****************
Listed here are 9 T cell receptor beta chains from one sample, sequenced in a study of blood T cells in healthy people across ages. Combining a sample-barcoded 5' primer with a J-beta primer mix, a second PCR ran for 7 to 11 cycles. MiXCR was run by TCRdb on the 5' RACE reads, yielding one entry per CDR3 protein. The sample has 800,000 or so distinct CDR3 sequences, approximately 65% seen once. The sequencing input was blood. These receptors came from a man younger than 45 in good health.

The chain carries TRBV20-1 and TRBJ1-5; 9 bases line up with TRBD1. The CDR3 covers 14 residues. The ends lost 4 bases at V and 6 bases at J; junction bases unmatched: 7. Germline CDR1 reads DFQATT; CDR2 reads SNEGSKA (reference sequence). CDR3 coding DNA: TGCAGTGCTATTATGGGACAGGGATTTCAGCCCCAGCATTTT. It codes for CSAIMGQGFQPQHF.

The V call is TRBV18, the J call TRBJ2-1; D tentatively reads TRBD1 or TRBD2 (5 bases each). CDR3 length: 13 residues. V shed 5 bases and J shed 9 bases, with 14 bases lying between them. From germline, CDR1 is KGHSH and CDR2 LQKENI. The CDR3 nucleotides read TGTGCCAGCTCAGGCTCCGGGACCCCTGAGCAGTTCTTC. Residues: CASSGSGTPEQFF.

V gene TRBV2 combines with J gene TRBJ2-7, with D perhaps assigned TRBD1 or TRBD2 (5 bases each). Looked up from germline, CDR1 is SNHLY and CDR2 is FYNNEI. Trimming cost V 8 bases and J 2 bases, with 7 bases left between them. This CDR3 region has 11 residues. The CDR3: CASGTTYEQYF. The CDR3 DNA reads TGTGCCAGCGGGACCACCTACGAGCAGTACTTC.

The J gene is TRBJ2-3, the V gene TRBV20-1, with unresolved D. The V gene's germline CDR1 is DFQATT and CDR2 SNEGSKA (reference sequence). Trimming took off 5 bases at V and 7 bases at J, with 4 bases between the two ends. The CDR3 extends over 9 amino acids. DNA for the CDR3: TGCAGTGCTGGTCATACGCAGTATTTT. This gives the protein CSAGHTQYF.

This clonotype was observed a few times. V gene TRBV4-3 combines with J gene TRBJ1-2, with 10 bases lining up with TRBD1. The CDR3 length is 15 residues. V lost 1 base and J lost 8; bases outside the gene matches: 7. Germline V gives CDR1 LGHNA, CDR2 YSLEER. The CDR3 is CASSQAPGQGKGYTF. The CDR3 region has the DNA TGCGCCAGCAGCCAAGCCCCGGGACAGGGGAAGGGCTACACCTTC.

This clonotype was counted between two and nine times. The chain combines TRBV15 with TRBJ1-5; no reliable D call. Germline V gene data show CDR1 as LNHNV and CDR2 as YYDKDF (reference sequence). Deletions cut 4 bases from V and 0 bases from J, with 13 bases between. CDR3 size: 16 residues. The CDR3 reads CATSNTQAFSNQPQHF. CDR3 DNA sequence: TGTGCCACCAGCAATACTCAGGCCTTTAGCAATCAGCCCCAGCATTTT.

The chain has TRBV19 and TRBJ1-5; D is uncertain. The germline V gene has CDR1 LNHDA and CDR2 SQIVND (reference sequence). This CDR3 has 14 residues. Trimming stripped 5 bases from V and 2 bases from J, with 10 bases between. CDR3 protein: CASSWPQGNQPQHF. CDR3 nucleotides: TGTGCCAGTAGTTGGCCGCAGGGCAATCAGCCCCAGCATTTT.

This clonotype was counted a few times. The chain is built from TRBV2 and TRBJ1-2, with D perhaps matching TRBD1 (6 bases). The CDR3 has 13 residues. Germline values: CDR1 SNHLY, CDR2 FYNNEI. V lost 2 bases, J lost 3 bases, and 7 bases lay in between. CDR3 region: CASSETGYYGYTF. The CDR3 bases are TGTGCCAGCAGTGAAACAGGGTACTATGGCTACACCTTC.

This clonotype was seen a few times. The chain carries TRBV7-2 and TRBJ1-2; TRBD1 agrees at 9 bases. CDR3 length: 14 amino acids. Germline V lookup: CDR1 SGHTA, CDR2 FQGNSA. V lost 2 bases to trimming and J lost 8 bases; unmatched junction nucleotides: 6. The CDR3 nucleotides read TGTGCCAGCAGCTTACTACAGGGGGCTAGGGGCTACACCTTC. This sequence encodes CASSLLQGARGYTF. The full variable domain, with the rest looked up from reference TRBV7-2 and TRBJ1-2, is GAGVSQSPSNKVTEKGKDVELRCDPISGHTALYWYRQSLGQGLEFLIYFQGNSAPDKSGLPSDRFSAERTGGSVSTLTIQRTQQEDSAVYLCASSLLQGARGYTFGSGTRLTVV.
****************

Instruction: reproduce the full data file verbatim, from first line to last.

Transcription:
Listed here are 9 T cell receptor beta chains from one sample, sequenced in a study of blood T cells in healthy people across ages. Combining a sample-barcoded 5' primer with a J-beta primer mix, a second PCR ran for 7 to 11 cycles. MiXCR was run by TCRdb on the 5' RACE reads, yielding one entry per CDR3 protein. The sample has 800,000 or so distinct CDR3 sequences, approximately 65% seen once. The sequencing input was blood. These receptors came from a man younger than 45 in good health.

The chain carries TRBV20-1 and TRBJ1-5; 9 bases line up with TRBD1. The CDR3 covers 14 residues. The ends lost 4 bases at V and 6 bases at J; junction bases unmatched: 7. Germline CDR1 reads DFQATT; CDR2 reads SNEGSKA (reference sequence). CDR3 coding DNA: TGCAGTGCTATTATGGGACAGGGATTTCAGCCCCAGCATTTT. It codes for CSAIMGQGFQPQHF.

The V call is TRBV18, the J call TRBJ2-1; D tentatively reads TRBD1 or TRBD2 (5 bases each). CDR3 length: 13 residues. V shed 5 bases and J shed 9 bases, with 14 bases lying between them. From germline, CDR1 is KGHSH and CDR2 LQKENI. The CDR3 nucleotides read TGTGCCAGCTCAGGCTCCGGGACCCCTGAGCAGTTCTTC. Residues: CASSGSGTPEQFF.

V gene TRBV2 combines with J gene TRBJ2-7, with D perhaps assigned TRBD1 or TRBD2 (5 bases each). Looked up from germline, CDR1 is SNHLY and CDR2 is FYNNEI. Trimming cost V 8 bases and J 2 bases, with 7 bases left between them. This CDR3 region has 11 residues. The CDR3: CASGTTYEQYF. The CDR3 DNA reads TGTGCCAGCGGGACCACCTACGAGCAGTACTTC.

The J gene is TRBJ2-3, the V gene TRBV20-1, with unresolved D. The V gene's germline CDR1 is DFQATT and CDR2 SNEGSKA (reference sequence). Trimming took off 5 bases at V and 7 bases at J, with 4 bases between the two ends. The CDR3 extends over 9 amino acids. DNA for the CDR3: TGCAGTGCTGGTCATACGCAGTATTTT. This gives the protein CSAGHTQYF.

This clonotype was observed a few times. V gene TRBV4-3 combines with J gene TRBJ1-2, with 10 bases lining up with TRBD1. The CDR3 length is 15 residues. V lost 1 base and J lost 8; bases outside the gene matches: 7. Germline V gives CDR1 LGHNA, CDR2 YSLEER. The CDR3 is CASSQAPGQGKGYTF. The CDR3 region has the DNA TGCGCCAGCAGCCAAGCCCCGGGACAGGGGAAGGGCTACACCTTC.

This clonotype was counted between two and nine times. The chain combines TRBV15 with TRBJ1-5; no reliable D call. Germline V gene data show CDR1 as LNHNV and CDR2 as YYDKDF (reference sequence). Deletions cut 4 bases from V and 0 bases from J, with 13 bases between. CDR3 size: 16 residues. The CDR3 reads CATSNTQAFSNQPQHF. CDR3 DNA sequence: TGTGCCACCAGCAATACTCAGGCCTTTAGCAATCAGCCCCAGCATTTT.

The chain has TRBV19 and TRBJ1-5; D is uncertain. The germline V gene has CDR1 LNHDA and CDR2 SQIVND (reference sequence). This CDR3 has 14 residues. Trimming stripped 5 bases from V and 2 bases from J, with 10 bases between. CDR3 protein: CASSWPQGNQPQHF. CDR3 nucleotides: TGTGCCAGTAGTTGGCCGCAGGGCAATCAGCCCCAGCATTTT.

This clonotype was counted a few times. The chain is built from TRBV2 and TRBJ1-2, with D perhaps matching TRBD1 (6 bases). The CDR3 has 13 residues. Germline values: CDR1 SNHLY, CDR2 FYNNEI. V lost 2 bases, J lost 3 bases, and 7 bases lay in between. CDR3 region: CASSETGYYGYTF. The CDR3 bases are TGTGCCAGCAGTGAAACAGGGTACTATGGCTACACCTTC.

This clonotype was seen a few times. The chain carries TRBV7-2 and TRBJ1-2; TRBD1 agrees at 9 bases. CDR3 length: 14 amino acids. Germline V lookup: CDR1 SGHTA, CDR2 FQGNSA. V lost 2 bases to trimming and J lost 8 bases; unmatched junction nucleotides: 6. The CDR3 nucleotides read TGTGCCAGCAGCTTACTACAGGGGGCTAGGGGCTACACCTTC. This sequence encodes CASSLLQGARGYTF. The full variable domain, with the rest looked up from reference TRBV7-2 and TRBJ1-2, is GAGVSQSPSNKVTEKGKDVELRCDPISGHTALYWYRQSLGQGLEFLIYFQGNSAPDKSGLPSDRFSAERTGGSVSTLTIQRTQQEDSAVYLCASSLLQGARGYTFGSGTRLTVV.